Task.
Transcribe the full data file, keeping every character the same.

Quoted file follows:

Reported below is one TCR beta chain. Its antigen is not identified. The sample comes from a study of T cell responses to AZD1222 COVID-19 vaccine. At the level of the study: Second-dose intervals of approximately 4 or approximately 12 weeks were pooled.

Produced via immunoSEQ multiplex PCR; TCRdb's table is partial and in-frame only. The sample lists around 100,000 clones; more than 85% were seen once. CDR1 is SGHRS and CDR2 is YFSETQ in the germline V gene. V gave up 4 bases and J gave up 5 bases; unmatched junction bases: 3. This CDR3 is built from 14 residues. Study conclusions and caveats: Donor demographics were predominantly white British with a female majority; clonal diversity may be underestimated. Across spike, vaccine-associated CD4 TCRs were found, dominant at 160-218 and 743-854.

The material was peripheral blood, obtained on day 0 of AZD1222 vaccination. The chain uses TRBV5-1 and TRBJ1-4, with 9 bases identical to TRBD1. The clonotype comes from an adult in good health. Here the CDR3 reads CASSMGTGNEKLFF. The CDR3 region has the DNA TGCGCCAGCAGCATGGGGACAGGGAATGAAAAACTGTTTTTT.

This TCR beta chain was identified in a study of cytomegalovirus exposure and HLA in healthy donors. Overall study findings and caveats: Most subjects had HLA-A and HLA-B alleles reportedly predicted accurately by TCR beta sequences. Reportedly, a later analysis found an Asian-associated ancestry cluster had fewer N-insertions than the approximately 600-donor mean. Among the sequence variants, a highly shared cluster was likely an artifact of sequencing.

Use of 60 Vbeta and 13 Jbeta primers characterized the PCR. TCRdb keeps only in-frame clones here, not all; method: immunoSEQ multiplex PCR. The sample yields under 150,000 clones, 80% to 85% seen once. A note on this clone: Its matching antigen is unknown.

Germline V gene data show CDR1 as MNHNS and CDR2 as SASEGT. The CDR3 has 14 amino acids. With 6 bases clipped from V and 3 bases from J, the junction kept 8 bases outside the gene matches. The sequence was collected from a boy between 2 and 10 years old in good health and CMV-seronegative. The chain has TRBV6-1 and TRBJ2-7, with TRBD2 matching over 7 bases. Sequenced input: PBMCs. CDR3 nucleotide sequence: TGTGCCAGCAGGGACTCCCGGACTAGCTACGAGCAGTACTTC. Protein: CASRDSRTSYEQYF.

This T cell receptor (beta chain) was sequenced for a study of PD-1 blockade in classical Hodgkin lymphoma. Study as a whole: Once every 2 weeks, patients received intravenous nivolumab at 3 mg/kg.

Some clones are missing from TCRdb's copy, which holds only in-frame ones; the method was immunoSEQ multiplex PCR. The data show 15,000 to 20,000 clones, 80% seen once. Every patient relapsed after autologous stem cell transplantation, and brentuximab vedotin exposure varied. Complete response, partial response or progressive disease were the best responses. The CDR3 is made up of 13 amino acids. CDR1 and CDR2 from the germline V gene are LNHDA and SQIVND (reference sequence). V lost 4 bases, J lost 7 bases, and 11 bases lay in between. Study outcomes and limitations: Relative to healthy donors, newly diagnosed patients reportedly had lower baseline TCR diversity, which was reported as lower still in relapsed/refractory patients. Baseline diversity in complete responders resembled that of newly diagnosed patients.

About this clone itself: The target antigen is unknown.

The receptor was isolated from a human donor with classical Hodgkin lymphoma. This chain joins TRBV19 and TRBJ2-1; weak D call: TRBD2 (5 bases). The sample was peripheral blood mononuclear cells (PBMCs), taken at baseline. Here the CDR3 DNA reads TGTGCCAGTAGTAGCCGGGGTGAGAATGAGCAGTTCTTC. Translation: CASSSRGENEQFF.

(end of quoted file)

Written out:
Reported below is one TCR beta chain. Its antigen is not identified. The sample comes from a study of T cell responses to AZD1222 COVID-19 vaccine. At the level of the study: Second-dose intervals of approximately 4 or approximately 12 weeks were pooled.

Produced via immunoSEQ multiplex PCR; TCRdb's table is partial and in-frame only. The sample lists around 100,000 clones; more than 85% were seen once. CDR1 is SGHRS and CDR2 is YFSETQ in the germline V gene. V gave up 4 bases and J gave up 5 bases; unmatched junction bases: 3. This CDR3 is built from 14 residues. Study conclusions and caveats: Donor demographics were predominantly white British with a female majority; clonal diversity may be underestimated. Across spike, vaccine-associated CD4 TCRs were found, dominant at 160-218 and 743-854.

The material was peripheral blood, obtained on day 0 of AZD1222 vaccination. The chain uses TRBV5-1 and TRBJ1-4, with 9 bases identical to TRBD1. The clonotype comes from an adult in good health. Here the CDR3 reads CASSMGTGNEKLFF. The CDR3 region has the DNA TGCGCCAGCAGCATGGGGACAGGGAATGAAAAACTGTTTTTT.

This TCR beta chain was identified in a study of cytomegalovirus exposure and HLA in healthy donors. Overall study findings and caveats: Most subjects had HLA-A and HLA-B alleles reportedly predicted accurately by TCR beta sequences. Reportedly, a later analysis found an Asian-associated ancestry cluster had fewer N-insertions than the approximately 600-donor mean. Among the sequence variants, a highly shared cluster was likely an artifact of sequencing.

Use of 60 Vbeta and 13 Jbeta primers characterized the PCR. TCRdb keeps only in-frame clones here, not all; method: immunoSEQ multiplex PCR. The sample yields under 150,000 clones, 80% to 85% seen once. A note on this clone: Its matching antigen is unknown.

Germline V gene data show CDR1 as MNHNS and CDR2 as SASEGT. The CDR3 has 14 amino acids. With 6 bases clipped from V and 3 bases from J, the junction kept 8 bases outside the gene matches. The sequence was collected from a boy between 2 and 10 years old in good health and CMV-seronegative. The chain has TRBV6-1 and TRBJ2-7, with TRBD2 matching over 7 bases. Sequenced input: PBMCs. CDR3 nucleotide sequence: TGTGCCAGCAGGGACTCCCGGACTAGCTACGAGCAGTACTTC. Protein: CASRDSRTSYEQYF.

This T cell receptor (beta chain) was sequenced for a study of PD-1 blockade in classical Hodgkin lymphoma. Study as a whole: Once every 2 weeks, patients received intravenous nivolumab at 3 mg/kg.

Some clones are missing from TCRdb's copy, which holds only in-frame ones; the method was immunoSEQ multiplex PCR. The data show 15,000 to 20,000 clones, 80% seen once. Every patient relapsed after autologous stem cell transplantation, and brentuximab vedotin exposure varied. Complete response, partial response or progressive disease were the best responses. The CDR3 is made up of 13 amino acids. CDR1 and CDR2 from the germline V gene are LNHDA and SQIVND (reference sequence). V lost 4 bases, J lost 7 bases, and 11 bases lay in between. Study outcomes and limitations: Relative to healthy donors, newly diagnosed patients reportedly had lower baseline TCR diversity, which was reported as lower still in relapsed/refractory patients. Baseline diversity in complete responders resembled that of newly diagnosed patients.

About this clone itself: The target antigen is unknown.

The receptor was isolated from a human donor with classical Hodgkin lymphoma. This chain joins TRBV19 and TRBJ2-1; weak D call: TRBD2 (5 bases). The sample was peripheral blood mononuclear cells (PBMCs), taken at baseline. Here the CDR3 DNA reads TGTGCCAGTAGTAGCCGGGGTGAGAATGAGCAGTTCTTC. Translation: CASSSRGENEQFF.